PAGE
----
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No let up on attacks on the press as far-right surges across Europe

By Linus Atarah

As the world celebrates the 26th World Press Freedom today, it is doubtful whether there is much to celebrate about press freedom around the world, after all. The surge of far-right governments in combination with authoritarian regimes around the world has cast a gloomy shadow over press freedom.

In a chilling assessment provided by Reporters Without Borders (RSF) accompanying its newly compiled this year’s world press freedom index report – an annual survey of the situation of press freedom around the world, says: “The number of countries regarded as safe, where journalists can work in complete security, continues to decline, while authoritarian regimes continue to tighten their grip on the media”, says RSF.

Why? The primary reason, according to the Paris-based organization, is because “hostility towards journalists expressed by political leaders in many countries has incited increasingly serious and frequent acts of violence that have fueled an unprecedented level of fear and danger for journalists”. Such a situation, RSF, says, sows a climate of fear that is inimical to safe reporting.

“If the political debate slides surreptitiously or openly towards a civil war-style atmosphere, in which journalists are treated as scapegoats, then democracy is in great danger, warns General Secretary of RSF, Christophe Deloire. 

 Civicus, a South Africa-based organization that monitors the state of civil society around the world, makes a similar observation in its annual report this year. Attacks on journalists, censorship and suppression of press freedom, says Civicus, have restricted the space for civic activism in all continents across the globe.

It is worth mentioning a few instances that can be spotted around the world. In Hungary, the nationalist right-wing government of Victor Orban has converted most of the country’s media into piping out only acceptable to the government and does not countenance any criticism. In the Philippines, President Rodrigo Duterte, has vowed, foaming in the mouth, that journalists would not be protected in his murderous war on drugs that has killed several thousand since he assumed power in 2016. In Turkey, President Recep Tayyip Erdogan, has sent hundreds of journalists to jail on false charges of terrorism. And the United States, which used to pride itself as the cornerstone of press freedom, President Donald Trump has kicked that illusion into pieces since he came into power, declaring the media as “enemies of the people”.

It is with this backdrop that the 26th anniversary of the World Press Freedom Day will be celebrated May 3 this year. To commemorate the event, the UN cultural organization, Unesco is jointly organizing a conference with the government of Ethiopia on May 2-3 in Addis Ababa, Ethiopia’s capital, with over 100 complementary national events around the world.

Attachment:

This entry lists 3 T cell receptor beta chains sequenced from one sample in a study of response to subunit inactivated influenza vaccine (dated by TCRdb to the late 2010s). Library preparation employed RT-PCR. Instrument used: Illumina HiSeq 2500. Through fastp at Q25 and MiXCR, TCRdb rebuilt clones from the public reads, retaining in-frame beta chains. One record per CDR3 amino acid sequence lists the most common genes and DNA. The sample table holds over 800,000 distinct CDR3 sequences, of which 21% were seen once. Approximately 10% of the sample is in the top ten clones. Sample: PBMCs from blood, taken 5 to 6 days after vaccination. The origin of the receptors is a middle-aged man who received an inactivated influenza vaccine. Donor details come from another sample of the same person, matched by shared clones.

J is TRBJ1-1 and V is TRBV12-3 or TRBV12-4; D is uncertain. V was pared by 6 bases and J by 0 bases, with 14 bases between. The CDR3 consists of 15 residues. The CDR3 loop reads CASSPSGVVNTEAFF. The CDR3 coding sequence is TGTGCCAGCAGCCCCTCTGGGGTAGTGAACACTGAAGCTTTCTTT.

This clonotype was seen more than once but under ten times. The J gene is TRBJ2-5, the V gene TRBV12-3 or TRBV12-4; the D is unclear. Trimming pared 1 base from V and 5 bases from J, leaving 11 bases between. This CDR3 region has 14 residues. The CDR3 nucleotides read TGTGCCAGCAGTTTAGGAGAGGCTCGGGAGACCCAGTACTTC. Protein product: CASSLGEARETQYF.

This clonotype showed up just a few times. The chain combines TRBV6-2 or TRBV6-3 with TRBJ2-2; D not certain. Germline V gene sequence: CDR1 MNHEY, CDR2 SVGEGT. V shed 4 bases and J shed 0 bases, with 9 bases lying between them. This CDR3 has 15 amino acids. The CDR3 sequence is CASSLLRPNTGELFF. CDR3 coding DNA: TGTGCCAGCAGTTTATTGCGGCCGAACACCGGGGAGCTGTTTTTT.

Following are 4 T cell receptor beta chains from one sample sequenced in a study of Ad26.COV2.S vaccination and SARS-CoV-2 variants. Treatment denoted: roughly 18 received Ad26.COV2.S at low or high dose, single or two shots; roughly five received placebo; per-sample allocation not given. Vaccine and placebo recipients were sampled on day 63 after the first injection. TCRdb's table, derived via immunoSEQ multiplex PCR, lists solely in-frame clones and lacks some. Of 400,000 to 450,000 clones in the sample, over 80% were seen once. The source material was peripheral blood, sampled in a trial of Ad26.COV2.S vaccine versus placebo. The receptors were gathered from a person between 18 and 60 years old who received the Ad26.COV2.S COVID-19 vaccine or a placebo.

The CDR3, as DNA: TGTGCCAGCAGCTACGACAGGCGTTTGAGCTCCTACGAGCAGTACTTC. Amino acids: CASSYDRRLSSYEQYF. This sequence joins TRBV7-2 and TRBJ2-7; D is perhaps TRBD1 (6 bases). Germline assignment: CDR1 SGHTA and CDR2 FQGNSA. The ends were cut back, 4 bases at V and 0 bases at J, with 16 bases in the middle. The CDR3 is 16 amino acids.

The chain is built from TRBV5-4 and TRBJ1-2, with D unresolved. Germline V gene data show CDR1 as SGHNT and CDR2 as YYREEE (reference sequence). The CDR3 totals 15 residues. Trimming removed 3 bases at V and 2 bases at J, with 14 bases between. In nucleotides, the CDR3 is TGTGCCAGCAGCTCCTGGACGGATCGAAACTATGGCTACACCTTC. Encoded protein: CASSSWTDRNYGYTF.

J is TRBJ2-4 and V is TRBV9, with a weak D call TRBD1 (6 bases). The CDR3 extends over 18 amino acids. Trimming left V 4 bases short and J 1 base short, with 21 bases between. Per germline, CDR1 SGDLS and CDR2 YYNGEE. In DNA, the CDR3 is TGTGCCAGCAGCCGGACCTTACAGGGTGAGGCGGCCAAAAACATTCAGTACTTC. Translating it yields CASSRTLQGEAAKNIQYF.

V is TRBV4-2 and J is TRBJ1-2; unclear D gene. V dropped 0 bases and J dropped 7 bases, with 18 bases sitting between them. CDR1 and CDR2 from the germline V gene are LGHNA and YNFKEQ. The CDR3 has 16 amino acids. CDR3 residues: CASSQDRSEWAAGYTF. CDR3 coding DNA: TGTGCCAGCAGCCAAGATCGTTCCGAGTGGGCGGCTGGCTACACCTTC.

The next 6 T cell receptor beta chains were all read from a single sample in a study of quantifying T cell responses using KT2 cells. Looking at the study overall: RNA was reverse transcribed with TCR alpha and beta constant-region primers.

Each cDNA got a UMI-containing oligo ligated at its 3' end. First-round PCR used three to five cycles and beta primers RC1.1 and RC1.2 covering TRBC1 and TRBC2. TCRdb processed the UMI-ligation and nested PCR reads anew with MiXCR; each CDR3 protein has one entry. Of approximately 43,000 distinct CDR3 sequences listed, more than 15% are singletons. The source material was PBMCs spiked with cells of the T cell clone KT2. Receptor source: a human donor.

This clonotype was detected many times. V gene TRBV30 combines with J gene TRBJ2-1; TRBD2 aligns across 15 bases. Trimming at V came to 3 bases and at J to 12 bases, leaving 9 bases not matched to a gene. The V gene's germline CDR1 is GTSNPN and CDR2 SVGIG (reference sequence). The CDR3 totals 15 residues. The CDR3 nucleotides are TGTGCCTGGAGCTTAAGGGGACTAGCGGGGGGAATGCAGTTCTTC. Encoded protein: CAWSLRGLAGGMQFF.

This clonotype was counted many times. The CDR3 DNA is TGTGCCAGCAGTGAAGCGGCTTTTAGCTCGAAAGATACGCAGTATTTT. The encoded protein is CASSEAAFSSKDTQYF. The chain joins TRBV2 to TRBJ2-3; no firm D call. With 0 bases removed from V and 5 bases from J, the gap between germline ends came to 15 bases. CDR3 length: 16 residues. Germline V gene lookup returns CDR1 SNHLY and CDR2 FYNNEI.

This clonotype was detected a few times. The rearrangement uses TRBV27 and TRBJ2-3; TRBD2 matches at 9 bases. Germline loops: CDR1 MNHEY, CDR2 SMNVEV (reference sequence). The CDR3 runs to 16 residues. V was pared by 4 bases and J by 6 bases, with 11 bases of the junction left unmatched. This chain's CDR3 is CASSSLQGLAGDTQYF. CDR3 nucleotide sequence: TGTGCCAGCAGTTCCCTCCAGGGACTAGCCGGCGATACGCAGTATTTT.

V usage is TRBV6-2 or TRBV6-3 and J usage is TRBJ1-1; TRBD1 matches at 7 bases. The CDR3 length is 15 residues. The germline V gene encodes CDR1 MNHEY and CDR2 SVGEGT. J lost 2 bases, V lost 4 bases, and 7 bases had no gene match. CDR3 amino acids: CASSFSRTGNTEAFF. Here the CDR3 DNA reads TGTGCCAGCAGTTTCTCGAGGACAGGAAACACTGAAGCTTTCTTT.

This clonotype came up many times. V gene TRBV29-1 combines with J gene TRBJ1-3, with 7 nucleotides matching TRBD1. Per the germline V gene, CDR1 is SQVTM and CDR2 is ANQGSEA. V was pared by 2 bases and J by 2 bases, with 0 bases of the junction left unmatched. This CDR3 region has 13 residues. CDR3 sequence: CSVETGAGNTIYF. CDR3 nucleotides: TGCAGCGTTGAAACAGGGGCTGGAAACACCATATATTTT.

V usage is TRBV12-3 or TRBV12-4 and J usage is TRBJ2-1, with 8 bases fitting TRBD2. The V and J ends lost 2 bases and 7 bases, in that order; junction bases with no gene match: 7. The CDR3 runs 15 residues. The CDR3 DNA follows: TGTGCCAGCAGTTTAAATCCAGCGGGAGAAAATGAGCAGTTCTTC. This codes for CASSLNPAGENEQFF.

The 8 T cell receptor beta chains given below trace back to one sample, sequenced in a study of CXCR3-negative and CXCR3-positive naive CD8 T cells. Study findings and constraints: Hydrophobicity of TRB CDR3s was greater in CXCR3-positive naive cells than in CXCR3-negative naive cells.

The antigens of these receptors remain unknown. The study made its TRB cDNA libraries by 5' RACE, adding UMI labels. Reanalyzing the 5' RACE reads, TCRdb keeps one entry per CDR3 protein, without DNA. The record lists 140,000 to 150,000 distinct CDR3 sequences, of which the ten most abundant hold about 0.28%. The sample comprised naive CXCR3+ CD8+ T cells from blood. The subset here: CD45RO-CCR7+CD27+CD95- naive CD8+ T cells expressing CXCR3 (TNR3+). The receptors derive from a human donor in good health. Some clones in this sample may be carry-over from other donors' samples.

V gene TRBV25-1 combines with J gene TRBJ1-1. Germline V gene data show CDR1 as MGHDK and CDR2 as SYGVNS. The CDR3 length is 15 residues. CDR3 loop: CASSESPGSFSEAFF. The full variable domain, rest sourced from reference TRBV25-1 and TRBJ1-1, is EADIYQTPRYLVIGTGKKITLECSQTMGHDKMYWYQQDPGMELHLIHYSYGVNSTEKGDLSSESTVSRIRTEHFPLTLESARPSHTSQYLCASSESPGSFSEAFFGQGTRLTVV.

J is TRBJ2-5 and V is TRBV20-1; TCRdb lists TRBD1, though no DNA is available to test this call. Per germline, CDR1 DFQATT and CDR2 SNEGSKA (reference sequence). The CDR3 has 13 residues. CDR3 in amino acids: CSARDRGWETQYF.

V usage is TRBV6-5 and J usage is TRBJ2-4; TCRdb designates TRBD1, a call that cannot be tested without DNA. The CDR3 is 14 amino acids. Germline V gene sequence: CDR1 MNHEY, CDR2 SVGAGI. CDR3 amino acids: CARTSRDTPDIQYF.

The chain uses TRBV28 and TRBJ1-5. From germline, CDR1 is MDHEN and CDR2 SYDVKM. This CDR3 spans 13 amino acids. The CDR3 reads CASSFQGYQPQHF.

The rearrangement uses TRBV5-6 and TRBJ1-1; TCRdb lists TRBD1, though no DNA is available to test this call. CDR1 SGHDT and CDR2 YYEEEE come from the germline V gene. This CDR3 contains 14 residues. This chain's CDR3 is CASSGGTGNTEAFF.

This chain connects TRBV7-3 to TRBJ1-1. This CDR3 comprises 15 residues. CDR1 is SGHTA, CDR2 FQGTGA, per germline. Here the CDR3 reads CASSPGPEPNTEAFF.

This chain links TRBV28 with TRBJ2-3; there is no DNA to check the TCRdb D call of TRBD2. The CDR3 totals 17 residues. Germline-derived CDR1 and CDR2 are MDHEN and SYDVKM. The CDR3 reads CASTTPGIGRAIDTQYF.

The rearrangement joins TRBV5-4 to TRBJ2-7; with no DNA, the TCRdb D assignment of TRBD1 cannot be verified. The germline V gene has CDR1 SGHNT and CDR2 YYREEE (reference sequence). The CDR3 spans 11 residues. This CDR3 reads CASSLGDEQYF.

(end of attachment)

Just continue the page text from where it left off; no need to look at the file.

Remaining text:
The United Nations General Assembly in 1993, proclaimed May 3 as the World Press Freedom Day to raise awareness of the importance of freedom of the press and remind governments of their duty to respect and uphold that right as a cornerstone for democracy.

Under the theme, Media for Democracy: Journalism and Elections in Times of Disinformation, this year’s conference provides a platform to address some of the worrying concerns about the deteriorating situation of media freedom and civic rights around world.

Under the overarching theme the conference has undertaken to address many issues, including how to handle media censorship, for instance, deliberate Internet disruptions during elections, how to institutionalize the monitoring of threats and attacks on journalists during elections and what to do in order to counter rhetorical attacks on journalism. Also to be tackled is how to apply press freedom regulation relevant to elections, to include media institutions, internet companies and governance of the Internet more broadly, during the era of digital communication.

In the opening statement of the Communist Manifesto, Marx and Engels declared: “A spectre is haunting Europe — the spectre of communism. All the powers of old Europe have entered into a holy alliance to exorcise this spectre”.

Indeed, the perception of a Communist threat continued to hang over the world well into the late 20th century. It may have receded now, but it has been replaced by another spectre – the spectre of far-right populism.

Far-right wing populism is an equally potent force against democracy as communism was in its day.

And until the genie of far-right populism that is now coursing through large swathe of Europe has been placed back in the bottle, or wherever it came from, the central tenets of liberal democracy – press freedom – would continue to beat a retreat.